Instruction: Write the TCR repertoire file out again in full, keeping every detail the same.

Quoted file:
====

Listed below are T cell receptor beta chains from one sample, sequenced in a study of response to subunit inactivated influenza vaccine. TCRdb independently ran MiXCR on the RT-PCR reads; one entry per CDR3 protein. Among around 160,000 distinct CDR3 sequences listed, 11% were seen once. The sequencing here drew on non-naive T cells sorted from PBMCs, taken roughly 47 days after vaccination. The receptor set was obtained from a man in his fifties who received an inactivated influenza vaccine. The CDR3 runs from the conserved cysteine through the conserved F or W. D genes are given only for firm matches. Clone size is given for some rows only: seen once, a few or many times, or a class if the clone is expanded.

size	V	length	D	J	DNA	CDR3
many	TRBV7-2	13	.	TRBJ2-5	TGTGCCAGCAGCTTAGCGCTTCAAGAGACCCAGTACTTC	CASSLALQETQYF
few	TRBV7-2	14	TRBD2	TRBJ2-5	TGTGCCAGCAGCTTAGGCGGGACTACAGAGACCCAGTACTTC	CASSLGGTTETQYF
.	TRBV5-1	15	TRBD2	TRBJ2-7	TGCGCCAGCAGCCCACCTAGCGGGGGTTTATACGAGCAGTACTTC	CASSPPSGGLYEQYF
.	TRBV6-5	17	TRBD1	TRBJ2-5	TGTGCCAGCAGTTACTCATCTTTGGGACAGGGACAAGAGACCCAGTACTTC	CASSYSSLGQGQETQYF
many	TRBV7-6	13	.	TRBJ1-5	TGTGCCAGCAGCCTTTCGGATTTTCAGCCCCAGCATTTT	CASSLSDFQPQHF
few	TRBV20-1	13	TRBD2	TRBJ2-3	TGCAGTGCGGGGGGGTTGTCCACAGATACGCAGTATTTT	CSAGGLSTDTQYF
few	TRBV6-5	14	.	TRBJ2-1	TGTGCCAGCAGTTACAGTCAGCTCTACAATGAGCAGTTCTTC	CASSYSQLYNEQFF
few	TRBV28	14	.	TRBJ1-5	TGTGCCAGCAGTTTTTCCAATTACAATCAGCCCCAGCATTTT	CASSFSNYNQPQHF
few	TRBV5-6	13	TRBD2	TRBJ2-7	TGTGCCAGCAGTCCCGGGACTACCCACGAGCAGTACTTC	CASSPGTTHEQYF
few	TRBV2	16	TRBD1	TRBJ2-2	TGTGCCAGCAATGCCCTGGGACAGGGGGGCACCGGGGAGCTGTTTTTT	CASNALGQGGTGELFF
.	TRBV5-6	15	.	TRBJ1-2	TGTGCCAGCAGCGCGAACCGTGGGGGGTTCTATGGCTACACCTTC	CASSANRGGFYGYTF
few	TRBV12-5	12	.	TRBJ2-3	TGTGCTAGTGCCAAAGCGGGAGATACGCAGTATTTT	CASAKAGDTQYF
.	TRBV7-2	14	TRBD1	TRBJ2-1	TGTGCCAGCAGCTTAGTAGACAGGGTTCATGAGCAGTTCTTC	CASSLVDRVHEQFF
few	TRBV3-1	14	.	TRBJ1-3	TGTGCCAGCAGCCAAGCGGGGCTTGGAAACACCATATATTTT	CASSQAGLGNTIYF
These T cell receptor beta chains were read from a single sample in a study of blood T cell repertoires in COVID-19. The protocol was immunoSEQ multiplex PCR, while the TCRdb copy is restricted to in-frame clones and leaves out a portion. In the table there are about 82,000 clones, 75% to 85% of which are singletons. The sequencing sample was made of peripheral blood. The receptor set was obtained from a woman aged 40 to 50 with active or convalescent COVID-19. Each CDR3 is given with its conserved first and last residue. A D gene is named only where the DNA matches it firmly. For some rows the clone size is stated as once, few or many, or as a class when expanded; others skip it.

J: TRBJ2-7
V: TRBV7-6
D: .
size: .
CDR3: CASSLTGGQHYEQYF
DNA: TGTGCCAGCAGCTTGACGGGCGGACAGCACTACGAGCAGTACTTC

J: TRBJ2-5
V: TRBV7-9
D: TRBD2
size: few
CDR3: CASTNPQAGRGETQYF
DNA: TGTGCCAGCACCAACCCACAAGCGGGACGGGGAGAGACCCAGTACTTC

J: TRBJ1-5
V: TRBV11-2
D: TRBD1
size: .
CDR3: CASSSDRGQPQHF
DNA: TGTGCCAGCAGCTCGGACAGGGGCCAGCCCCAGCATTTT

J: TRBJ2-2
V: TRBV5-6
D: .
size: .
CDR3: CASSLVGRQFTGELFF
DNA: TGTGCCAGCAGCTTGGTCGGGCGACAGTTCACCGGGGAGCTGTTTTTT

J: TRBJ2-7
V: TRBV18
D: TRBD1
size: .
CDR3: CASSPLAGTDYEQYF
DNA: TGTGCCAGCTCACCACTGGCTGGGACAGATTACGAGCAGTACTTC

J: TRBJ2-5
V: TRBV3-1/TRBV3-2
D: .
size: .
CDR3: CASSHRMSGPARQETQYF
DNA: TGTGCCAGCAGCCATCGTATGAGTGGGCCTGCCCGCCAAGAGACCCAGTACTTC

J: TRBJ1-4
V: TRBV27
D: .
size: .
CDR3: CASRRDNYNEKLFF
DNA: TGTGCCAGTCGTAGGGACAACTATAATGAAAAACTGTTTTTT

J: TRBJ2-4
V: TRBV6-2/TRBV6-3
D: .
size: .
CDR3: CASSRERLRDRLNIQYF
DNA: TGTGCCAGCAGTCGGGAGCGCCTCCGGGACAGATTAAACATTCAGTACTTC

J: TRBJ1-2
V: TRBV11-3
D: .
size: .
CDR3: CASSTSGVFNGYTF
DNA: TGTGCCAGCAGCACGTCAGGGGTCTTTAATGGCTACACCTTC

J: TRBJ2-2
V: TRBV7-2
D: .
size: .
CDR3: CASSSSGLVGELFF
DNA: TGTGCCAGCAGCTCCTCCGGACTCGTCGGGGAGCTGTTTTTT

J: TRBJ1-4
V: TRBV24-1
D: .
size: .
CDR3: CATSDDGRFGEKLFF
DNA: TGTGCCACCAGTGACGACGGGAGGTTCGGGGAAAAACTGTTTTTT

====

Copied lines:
Listed below are T cell receptor beta chains from one sample, sequenced in a study of response to subunit inactivated influenza vaccine. TCRdb independently ran MiXCR on the RT-PCR reads; one entry per CDR3 protein. Among around 160,000 distinct CDR3 sequences listed, 11% were seen once. The sequencing here drew on non-naive T cells sorted from PBMCs, taken roughly 47 days after vaccination. The receptor set was obtained from a man in his fifties who received an inactivated influenza vaccine. The CDR3 runs from the conserved cysteine through the conserved F or W. D genes are given only for firm matches. Clone size is given for some rows only: seen once, a few or many times, or a class if the clone is expanded.

size	V	length	D	J	DNA	CDR3
many	TRBV7-2	13	.	TRBJ2-5	TGTGCCAGCAGCTTAGCGCTTCAAGAGACCCAGTACTTC	CASSLALQETQYF
few	TRBV7-2	14	TRBD2	TRBJ2-5	TGTGCCAGCAGCTTAGGCGGGACTACAGAGACCCAGTACTTC	CASSLGGTTETQYF
.	TRBV5-1	15	TRBD2	TRBJ2-7	TGCGCCAGCAGCCCACCTAGCGGGGGTTTATACGAGCAGTACTTC	CASSPPSGGLYEQYF
.	TRBV6-5	17	TRBD1	TRBJ2-5	TGTGCCAGCAGTTACTCATCTTTGGGACAGGGACAAGAGACCCAGTACTTC	CASSYSSLGQGQETQYF
many	TRBV7-6	13	.	TRBJ1-5	TGTGCCAGCAGCCTTTCGGATTTTCAGCCCCAGCATTTT	CASSLSDFQPQHF
few	TRBV20-1	13	TRBD2	TRBJ2-3	TGCAGTGCGGGGGGGTTGTCCACAGATACGCAGTATTTT	CSAGGLSTDTQYF
few	TRBV6-5	14	.	TRBJ2-1	TGTGCCAGCAGTTACAGTCAGCTCTACAATGAGCAGTTCTTC	CASSYSQLYNEQFF
few	TRBV28	14	.	TRBJ1-5	TGTGCCAGCAGTTTTTCCAATTACAATCAGCCCCAGCATTTT	CASSFSNYNQPQHF
few	TRBV5-6	13	TRBD2	TRBJ2-7	TGTGCCAGCAGTCCCGGGACTACCCACGAGCAGTACTTC	CASSPGTTHEQYF
few	TRBV2	16	TRBD1	TRBJ2-2	TGTGCCAGCAATGCCCTGGGACAGGGGGGCACCGGGGAGCTGTTTTTT	CASNALGQGGTGELFF
.	TRBV5-6	15	.	TRBJ1-2	TGTGCCAGCAGCGCGAACCGTGGGGGGTTCTATGGCTACACCTTC	CASSANRGGFYGYTF
few	TRBV12-5	12	.	TRBJ2-3	TGTGCTAGTGCCAAAGCGGGAGATACGCAGTATTTT	CASAKAGDTQYF
.	TRBV7-2	14	TRBD1	TRBJ2-1	TGTGCCAGCAGCTTAGTAGACAGGGTTCATGAGCAGTTCTTC	CASSLVDRVHEQFF
few	TRBV3-1	14	.	TRBJ1-3	TGTGCCAGCAGCCAAGCGGGGCTTGGAAACACCATATATTTT	CASSQAGLGNTIYF
These T cell receptor beta chains were read from a single sample in a study of blood T cell repertoires in COVID-19. The protocol was immunoSEQ multiplex PCR, while the TCRdb copy is restricted to in-frame clones and leaves out a portion. In the table there are about 82,000 clones, 75% to 85% of which are singletons. The sequencing sample was made of peripheral blood. The receptor set was obtained from a woman aged 40 to 50 with active or convalescent COVID-19. Each CDR3 is given with its conserved first and last residue. A D gene is named only where the DNA matches it firmly. For some rows the clone size is stated as once, few or many, or as a class when expanded; others skip it.

J: TRBJ2-7
V: TRBV7-6
D: .
size: .
CDR3: CASSLTGGQHYEQYF
DNA: TGTGCCAGCAGCTTGACGGGCGGACAGCACTACGAGCAGTACTTC

J: TRBJ2-5
V: TRBV7-9
D: TRBD2
size: few
CDR3: CASTNPQAGRGETQYF
DNA: TGTGCCAGCACCAACCCACAAGCGGGACGGGGAGAGACCCAGTACTTC

J: TRBJ1-5
V: TRBV11-2
D: TRBD1
size: .
CDR3: CASSSDRGQPQHF
DNA: TGTGCCAGCAGCTCGGACAGGGGCCAGCCCCAGCATTTT

J: TRBJ2-2
V: TRBV5-6
D: .
size: .
CDR3: CASSLVGRQFTGELFF
DNA: TGTGCCAGCAGCTTGGTCGGGCGACAGTTCACCGGGGAGCTGTTTTTT

J: TRBJ2-7
V: TRBV18
D: TRBD1
size: .
CDR3: CASSPLAGTDYEQYF
DNA: TGTGCCAGCTCACCACTGGCTGGGACAGATTACGAGCAGTACTTC

J: TRBJ2-5
V: TRBV3-1/TRBV3-2
D: .
size: .
CDR3: CASSHRMSGPARQETQYF
DNA: TGTGCCAGCAGCCATCGTATGAGTGGGCCTGCCCGCCAAGAGACCCAGTACTTC

J: TRBJ1-4
V: TRBV27
D: .
size: .
CDR3: CASRRDNYNEKLFF
DNA: TGTGCCAGTCGTAGGGACAACTATAATGAAAAACTGTTTTTT

J: TRBJ2-4
V: TRBV6-2/TRBV6-3
D: .
size: .
CDR3: CASSRERLRDRLNIQYF
DNA: TGTGCCAGCAGTCGGGAGCGCCTCCGGGACAGATTAAACATTCAGTACTTC

J: TRBJ1-2
V: TRBV11-3
D: .
size: .
CDR3: CASSTSGVFNGYTF
DNA: TGTGCCAGCAGCACGTCAGGGGTCTTTAATGGCTACACCTTC

J: TRBJ2-2
V: TRBV7-2
D: .
size: .
CDR3: CASSSSGLVGELFF
DNA: TGTGCCAGCAGCTCCTCCGGACTCGTCGGGGAGCTGTTTTTT

J: TRBJ1-4
V: TRBV24-1
D: .
size: .
CDR3: CATSDDGRFGEKLFF
DNA: TGTGCCACCAGTGACGACGGGAGGTTCGGGGAAAAACTGTTTTTT